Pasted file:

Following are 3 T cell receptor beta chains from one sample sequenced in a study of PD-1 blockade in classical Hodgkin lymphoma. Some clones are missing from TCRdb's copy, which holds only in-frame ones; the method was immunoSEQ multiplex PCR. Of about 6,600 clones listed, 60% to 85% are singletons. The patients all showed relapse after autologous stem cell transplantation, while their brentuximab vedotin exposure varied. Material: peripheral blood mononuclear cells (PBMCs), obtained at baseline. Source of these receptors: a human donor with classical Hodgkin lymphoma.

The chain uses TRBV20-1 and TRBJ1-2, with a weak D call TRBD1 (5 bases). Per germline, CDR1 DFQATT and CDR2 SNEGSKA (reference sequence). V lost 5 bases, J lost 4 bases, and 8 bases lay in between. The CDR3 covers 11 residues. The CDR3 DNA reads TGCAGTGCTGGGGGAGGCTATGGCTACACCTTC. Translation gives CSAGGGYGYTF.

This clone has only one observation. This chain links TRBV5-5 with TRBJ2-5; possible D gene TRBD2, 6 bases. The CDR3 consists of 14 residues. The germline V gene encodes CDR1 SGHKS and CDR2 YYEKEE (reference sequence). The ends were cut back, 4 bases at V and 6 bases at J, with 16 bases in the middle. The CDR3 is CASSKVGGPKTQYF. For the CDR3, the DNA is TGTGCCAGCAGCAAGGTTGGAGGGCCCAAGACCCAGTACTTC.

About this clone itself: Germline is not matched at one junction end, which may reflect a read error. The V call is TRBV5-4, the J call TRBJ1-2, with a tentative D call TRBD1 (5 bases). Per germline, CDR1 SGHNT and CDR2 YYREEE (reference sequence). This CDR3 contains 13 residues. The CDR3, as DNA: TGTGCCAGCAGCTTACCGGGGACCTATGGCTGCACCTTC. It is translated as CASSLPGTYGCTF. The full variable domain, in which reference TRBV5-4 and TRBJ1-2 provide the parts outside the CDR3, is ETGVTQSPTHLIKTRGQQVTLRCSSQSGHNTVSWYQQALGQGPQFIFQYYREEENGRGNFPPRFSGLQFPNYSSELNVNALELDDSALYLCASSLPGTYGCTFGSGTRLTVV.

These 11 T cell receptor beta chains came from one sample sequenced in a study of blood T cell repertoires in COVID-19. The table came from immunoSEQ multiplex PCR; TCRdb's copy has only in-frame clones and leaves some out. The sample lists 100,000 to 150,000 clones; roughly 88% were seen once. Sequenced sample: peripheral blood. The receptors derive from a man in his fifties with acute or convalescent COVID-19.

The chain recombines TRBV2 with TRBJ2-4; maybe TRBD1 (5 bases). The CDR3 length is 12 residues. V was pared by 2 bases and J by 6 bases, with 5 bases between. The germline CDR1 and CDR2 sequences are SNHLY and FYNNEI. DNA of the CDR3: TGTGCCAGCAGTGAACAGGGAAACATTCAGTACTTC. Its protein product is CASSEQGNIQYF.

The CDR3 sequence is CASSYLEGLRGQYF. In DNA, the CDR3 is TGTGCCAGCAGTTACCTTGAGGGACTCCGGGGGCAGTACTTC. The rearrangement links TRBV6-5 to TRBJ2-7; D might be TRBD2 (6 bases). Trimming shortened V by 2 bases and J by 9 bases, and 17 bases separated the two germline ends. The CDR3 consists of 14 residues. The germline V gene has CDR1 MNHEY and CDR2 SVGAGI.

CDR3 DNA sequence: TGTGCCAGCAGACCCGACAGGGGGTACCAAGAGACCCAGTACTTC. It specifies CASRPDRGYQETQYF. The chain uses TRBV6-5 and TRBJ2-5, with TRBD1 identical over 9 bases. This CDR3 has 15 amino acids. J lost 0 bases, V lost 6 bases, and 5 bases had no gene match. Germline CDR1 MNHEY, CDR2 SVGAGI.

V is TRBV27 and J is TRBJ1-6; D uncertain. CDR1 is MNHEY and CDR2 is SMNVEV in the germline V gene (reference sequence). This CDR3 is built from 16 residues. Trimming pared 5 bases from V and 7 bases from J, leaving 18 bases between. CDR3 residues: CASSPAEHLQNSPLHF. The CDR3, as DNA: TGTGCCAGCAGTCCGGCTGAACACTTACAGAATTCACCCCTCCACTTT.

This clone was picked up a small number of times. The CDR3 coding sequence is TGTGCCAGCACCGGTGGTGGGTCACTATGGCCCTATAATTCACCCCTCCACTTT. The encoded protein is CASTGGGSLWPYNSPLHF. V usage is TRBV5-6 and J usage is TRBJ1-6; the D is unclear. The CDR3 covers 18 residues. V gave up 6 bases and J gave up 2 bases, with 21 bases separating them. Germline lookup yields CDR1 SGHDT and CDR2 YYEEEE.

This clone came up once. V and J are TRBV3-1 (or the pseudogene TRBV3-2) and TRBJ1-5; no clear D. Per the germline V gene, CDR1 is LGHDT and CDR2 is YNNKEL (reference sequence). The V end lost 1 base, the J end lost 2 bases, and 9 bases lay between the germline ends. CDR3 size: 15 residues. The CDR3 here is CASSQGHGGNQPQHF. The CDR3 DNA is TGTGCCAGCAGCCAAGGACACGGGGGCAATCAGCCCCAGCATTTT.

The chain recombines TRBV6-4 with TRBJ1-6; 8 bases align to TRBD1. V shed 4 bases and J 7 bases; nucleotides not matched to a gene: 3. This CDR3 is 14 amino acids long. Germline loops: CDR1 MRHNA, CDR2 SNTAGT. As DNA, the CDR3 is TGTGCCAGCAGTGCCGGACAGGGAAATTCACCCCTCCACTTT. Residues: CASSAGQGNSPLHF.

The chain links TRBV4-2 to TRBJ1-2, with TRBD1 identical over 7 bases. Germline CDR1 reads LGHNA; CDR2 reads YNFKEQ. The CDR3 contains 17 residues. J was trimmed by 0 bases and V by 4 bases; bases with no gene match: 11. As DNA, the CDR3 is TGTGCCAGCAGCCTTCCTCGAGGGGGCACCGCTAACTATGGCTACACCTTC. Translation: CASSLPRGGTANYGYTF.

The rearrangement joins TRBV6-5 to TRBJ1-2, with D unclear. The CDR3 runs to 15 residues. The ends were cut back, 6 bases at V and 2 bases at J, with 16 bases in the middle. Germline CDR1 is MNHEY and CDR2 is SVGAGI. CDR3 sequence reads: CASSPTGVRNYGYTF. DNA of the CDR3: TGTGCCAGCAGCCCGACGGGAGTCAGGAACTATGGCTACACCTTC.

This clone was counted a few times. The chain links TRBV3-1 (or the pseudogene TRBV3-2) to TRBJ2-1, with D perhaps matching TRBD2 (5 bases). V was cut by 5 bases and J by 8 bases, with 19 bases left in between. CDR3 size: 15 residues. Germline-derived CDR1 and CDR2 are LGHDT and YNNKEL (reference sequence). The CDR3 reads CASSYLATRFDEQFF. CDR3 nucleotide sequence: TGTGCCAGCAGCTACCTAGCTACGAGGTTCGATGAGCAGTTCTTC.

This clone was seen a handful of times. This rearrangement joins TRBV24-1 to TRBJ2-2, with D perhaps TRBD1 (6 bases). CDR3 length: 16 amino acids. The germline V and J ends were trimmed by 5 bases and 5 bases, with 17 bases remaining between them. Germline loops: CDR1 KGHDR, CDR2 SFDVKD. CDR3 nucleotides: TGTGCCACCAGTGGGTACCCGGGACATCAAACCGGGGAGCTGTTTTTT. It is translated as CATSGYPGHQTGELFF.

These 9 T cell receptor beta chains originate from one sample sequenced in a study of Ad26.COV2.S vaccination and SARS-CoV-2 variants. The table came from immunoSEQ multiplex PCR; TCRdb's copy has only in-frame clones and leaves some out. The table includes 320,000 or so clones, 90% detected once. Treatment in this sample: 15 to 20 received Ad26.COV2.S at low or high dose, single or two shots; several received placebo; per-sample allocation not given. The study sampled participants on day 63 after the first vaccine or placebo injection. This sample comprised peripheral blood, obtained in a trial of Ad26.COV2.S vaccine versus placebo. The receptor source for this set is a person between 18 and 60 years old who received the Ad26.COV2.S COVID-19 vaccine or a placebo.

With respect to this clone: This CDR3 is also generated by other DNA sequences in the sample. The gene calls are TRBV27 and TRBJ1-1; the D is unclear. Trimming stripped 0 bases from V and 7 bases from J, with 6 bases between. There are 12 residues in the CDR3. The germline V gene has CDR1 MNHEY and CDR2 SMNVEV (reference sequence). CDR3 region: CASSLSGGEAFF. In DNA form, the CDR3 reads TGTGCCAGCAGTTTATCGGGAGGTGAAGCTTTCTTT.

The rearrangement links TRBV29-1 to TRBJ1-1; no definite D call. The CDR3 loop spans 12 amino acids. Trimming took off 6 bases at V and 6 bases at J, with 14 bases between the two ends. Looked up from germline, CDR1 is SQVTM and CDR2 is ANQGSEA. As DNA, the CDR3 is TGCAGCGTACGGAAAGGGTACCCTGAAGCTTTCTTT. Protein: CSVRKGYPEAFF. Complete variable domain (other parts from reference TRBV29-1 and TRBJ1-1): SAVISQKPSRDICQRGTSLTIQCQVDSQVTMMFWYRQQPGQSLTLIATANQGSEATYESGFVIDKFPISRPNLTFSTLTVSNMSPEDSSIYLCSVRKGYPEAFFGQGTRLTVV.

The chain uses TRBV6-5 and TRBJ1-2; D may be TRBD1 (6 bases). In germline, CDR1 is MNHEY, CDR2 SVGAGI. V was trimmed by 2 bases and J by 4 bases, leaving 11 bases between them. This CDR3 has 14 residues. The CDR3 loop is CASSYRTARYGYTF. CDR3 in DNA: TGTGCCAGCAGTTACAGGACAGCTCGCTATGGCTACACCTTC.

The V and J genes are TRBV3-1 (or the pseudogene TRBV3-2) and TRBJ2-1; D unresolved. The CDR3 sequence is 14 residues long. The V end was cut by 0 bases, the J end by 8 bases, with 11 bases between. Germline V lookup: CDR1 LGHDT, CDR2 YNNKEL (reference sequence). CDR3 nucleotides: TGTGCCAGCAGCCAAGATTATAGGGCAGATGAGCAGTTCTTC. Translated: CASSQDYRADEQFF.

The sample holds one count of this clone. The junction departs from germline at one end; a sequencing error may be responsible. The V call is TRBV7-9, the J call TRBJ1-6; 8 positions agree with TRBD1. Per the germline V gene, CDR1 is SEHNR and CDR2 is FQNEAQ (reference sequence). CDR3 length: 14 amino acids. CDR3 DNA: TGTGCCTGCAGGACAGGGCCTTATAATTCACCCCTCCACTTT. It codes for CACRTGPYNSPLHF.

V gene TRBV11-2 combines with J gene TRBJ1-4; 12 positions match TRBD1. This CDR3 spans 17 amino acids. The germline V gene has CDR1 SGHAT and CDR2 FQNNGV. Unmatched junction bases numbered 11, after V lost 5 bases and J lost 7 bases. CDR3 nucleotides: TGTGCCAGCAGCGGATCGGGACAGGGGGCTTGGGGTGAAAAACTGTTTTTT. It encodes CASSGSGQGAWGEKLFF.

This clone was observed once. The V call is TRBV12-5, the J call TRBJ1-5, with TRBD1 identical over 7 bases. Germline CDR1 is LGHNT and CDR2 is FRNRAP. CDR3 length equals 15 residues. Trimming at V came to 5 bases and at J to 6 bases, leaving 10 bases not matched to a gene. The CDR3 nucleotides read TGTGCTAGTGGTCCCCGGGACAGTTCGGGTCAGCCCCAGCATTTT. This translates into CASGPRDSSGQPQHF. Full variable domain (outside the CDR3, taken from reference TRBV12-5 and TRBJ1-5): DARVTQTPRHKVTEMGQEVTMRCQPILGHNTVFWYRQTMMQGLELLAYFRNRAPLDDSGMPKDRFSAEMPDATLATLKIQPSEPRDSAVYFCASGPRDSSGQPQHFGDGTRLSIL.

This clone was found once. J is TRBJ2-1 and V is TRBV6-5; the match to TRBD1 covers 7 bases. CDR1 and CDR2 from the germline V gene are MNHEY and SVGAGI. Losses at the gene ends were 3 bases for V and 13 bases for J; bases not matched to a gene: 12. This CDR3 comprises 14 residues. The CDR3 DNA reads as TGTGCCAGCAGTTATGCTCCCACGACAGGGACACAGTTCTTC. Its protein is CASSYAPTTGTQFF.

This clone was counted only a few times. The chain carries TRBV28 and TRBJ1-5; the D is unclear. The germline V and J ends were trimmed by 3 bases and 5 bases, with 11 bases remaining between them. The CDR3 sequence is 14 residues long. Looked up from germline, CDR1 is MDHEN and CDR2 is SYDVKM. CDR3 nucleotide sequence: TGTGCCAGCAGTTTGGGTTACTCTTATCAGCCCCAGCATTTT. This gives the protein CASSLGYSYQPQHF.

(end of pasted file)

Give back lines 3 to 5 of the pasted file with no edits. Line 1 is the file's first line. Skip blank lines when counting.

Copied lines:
This clone has only one observation. This chain links TRBV5-5 with TRBJ2-5; possible D gene TRBD2, 6 bases. The CDR3 consists of 14 residues. The germline V gene encodes CDR1 SGHKS and CDR2 YYEKEE (reference sequence). The ends were cut back, 4 bases at V and 6 bases at J, with 16 bases in the middle. The CDR3 is CASSKVGGPKTQYF. For the CDR3, the DNA is TGTGCCAGCAGCAAGGTTGGAGGGCCCAAGACCCAGTACTTC.

About this clone itself: Germline is not matched at one junction end, which may reflect a read error. The V call is TRBV5-4, the J call TRBJ1-2, with a tentative D call TRBD1 (5 bases). Per germline, CDR1 SGHNT and CDR2 YYREEE (reference sequence). This CDR3 contains 13 residues. The CDR3, as DNA: TGTGCCAGCAGCTTACCGGGGACCTATGGCTGCACCTTC. It is translated as CASSLPGTYGCTF. The full variable domain, in which reference TRBV5-4 and TRBJ1-2 provide the parts outside the CDR3, is ETGVTQSPTHLIKTRGQQVTLRCSSQSGHNTVSWYQQALGQGPQFIFQYYREEENGRGNFPPRFSGLQFPNYSSELNVNALELDDSALYLCASSLPGTYGCTFGSGTRLTVV.

These 11 T cell receptor beta chains came from one sample sequenced in a study of blood T cell repertoires in COVID-19. The table came from immunoSEQ multiplex PCR; TCRdb's copy has only in-frame clones and leaves some out. The sample lists 100,000 to 150,000 clones; roughly 88% were seen once. Sequenced sample: peripheral blood. The receptors derive from a man in his fifties with acute or convalescent COVID-19.